Naturally, I’m a very risk-averse person who likes to plan, but I learnt to say yes to things and be comfortable with failure. After 3 years, it was time to move on. During my time at ALU, I had seen very bright students who couldn’t study because of finances. Coincidentally, Moringa School was also trying to build up their access program for low-income students at that time which I thought was a huge need and something great to be a part of. 

As the Country Director at Moringa School, is there a typical day for you or is each day different?

Yes and no. The general theme of the things that I do is very common but their content is very different. A lot of my time is spent fire fighting, problem-solving and planning for the future. As to the department I am doing that for, that changes. 

What’s your secret for success at this top level? 

I wouldn’t necessarily say that I’ve been successful because I’ve only been in the role for a little over a year. But I’d say the elements that help with success, in general, are to never stop learning and to redefine your relationship with failure. By failure I mean failing within reason. You don’t just invest a million shillings in something you didn’t do research on. But if you did your due diligence and it didn’t work, ask yourself what you learnt and how you can do it better.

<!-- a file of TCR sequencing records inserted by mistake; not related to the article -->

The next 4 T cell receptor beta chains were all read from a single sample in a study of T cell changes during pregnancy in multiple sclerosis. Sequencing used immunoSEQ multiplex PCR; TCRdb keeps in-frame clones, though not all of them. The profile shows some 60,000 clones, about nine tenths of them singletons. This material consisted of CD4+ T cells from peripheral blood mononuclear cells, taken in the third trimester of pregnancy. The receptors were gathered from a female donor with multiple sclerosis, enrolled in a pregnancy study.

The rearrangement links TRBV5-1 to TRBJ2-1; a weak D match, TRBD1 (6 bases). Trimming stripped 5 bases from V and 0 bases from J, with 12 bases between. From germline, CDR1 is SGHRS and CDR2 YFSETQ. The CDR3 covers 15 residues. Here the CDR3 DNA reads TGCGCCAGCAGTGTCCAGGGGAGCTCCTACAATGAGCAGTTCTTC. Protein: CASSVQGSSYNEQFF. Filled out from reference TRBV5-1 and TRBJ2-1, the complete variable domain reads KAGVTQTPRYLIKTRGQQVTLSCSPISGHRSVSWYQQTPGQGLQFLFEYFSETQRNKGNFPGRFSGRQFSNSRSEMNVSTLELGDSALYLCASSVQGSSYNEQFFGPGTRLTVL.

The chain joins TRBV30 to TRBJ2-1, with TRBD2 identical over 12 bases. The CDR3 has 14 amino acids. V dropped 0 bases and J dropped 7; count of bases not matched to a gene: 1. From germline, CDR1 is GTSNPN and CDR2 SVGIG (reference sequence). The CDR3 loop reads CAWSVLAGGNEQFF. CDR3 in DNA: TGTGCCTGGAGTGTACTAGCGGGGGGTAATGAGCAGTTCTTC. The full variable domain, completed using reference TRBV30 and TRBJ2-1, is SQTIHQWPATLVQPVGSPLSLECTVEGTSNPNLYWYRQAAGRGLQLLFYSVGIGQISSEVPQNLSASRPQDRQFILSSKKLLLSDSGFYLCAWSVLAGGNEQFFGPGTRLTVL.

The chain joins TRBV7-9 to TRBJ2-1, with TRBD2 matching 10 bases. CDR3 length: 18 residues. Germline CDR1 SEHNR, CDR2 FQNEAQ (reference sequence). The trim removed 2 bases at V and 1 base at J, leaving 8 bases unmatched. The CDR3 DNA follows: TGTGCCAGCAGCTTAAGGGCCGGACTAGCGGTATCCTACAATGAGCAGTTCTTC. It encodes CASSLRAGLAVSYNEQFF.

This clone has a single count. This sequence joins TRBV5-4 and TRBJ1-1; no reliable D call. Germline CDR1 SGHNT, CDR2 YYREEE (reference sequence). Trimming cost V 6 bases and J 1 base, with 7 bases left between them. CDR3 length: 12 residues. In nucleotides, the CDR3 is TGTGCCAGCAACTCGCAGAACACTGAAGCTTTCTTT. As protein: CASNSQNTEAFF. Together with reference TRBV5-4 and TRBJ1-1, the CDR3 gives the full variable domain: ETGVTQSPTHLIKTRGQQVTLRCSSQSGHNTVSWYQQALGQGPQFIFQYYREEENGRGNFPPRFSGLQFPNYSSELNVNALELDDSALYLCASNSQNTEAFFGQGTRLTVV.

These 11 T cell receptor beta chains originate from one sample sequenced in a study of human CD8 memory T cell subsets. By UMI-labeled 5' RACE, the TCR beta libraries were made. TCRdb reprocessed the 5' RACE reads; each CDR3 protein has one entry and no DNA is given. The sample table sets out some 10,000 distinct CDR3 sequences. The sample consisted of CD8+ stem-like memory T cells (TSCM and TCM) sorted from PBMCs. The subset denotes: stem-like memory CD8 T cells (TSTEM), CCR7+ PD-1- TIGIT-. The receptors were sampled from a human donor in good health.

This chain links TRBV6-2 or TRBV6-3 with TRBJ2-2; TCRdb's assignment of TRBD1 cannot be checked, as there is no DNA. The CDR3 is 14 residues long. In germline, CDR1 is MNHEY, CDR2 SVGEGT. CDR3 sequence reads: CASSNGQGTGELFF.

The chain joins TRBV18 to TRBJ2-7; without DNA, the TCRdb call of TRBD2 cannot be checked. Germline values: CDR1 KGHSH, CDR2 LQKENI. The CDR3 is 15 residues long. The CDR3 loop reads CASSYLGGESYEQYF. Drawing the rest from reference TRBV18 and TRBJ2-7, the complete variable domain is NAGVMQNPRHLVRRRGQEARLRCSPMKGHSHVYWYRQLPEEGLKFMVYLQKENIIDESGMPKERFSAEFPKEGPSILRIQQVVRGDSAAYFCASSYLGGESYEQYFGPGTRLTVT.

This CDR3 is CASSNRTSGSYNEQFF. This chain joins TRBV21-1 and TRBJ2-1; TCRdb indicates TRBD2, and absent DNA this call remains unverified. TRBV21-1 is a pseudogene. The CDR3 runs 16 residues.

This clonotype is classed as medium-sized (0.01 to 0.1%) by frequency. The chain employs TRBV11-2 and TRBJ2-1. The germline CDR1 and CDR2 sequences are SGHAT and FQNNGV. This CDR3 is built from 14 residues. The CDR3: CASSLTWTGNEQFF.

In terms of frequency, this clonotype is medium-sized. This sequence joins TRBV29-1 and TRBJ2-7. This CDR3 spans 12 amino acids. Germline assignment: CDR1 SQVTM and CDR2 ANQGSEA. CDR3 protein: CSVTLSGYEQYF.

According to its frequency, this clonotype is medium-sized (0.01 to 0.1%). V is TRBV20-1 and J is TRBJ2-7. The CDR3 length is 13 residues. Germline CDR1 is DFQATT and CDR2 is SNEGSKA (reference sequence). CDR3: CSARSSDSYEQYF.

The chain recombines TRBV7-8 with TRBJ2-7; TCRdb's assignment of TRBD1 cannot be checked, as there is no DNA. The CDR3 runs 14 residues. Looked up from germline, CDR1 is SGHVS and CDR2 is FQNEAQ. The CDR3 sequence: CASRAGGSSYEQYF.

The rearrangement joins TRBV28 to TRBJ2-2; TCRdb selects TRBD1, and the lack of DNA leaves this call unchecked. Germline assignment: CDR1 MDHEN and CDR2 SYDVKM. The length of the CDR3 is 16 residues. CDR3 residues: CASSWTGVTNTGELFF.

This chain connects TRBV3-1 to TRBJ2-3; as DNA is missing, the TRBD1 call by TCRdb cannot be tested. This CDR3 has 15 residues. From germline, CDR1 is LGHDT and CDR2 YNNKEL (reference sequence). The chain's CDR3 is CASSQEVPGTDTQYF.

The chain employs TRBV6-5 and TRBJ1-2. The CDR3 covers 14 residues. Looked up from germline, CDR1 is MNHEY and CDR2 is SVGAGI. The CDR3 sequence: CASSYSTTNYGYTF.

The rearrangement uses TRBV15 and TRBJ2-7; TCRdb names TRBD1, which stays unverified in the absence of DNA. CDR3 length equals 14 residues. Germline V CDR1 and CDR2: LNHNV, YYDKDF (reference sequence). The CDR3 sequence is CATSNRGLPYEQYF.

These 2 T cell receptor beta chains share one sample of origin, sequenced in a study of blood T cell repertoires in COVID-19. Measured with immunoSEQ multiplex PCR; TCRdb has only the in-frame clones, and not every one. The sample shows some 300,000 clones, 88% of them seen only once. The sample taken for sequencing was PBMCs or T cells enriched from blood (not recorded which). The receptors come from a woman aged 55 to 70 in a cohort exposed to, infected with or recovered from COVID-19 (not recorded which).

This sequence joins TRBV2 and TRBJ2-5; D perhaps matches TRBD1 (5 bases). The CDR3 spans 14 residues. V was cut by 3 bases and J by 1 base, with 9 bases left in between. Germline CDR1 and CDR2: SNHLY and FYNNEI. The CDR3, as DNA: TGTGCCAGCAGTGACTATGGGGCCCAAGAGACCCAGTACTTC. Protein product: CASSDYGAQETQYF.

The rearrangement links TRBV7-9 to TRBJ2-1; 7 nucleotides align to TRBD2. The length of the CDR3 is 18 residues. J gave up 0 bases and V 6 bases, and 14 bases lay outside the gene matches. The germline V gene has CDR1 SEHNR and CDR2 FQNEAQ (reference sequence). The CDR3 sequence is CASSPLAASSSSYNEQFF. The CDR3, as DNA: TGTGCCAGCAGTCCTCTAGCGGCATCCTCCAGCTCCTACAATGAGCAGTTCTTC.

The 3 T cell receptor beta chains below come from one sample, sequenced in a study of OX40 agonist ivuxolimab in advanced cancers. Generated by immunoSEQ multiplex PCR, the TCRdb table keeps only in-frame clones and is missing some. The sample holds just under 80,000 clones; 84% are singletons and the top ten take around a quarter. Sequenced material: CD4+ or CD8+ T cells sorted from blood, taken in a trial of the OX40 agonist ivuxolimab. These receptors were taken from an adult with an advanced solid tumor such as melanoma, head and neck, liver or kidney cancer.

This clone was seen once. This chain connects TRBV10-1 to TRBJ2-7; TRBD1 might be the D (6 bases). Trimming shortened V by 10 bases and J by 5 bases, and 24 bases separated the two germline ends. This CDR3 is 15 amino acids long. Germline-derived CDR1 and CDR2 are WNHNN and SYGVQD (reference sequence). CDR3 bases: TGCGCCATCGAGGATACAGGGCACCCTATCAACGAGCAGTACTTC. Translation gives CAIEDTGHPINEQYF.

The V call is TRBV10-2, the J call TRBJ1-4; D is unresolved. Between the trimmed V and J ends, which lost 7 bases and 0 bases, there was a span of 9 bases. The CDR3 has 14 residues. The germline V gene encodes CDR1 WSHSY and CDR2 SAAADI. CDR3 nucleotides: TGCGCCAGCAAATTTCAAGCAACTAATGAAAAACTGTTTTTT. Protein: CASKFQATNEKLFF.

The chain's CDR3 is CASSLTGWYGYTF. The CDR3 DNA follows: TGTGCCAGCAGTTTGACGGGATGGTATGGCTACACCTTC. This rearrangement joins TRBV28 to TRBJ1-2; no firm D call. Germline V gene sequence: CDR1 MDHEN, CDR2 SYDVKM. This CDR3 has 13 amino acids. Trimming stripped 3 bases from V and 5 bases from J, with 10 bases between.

Also, have fun while at it. 

Speaking of failure, what’s the last thing you failed at terribly?

I can be very forceful and opinionated sometimes. When you are at a certain leadership level and you need to work through line managers to influence people to do things, the dynamics of leadership change. It becomes more of a partnership than telling people to do things.

Recently my team and I had a contention about advertising financial aid. I feel like I should have handled that conversation better because it got to a point where I was just like, “This is happening. We are not discussing it anymore.” 

Don’t get me wrong, there are times in leadership where that is necessary, but knowing when that is necessary and when to invest the time to bring people on the journey with you is key. You can unmistakably end up making people feel unempowered or not listened to which affects motivation and productivity.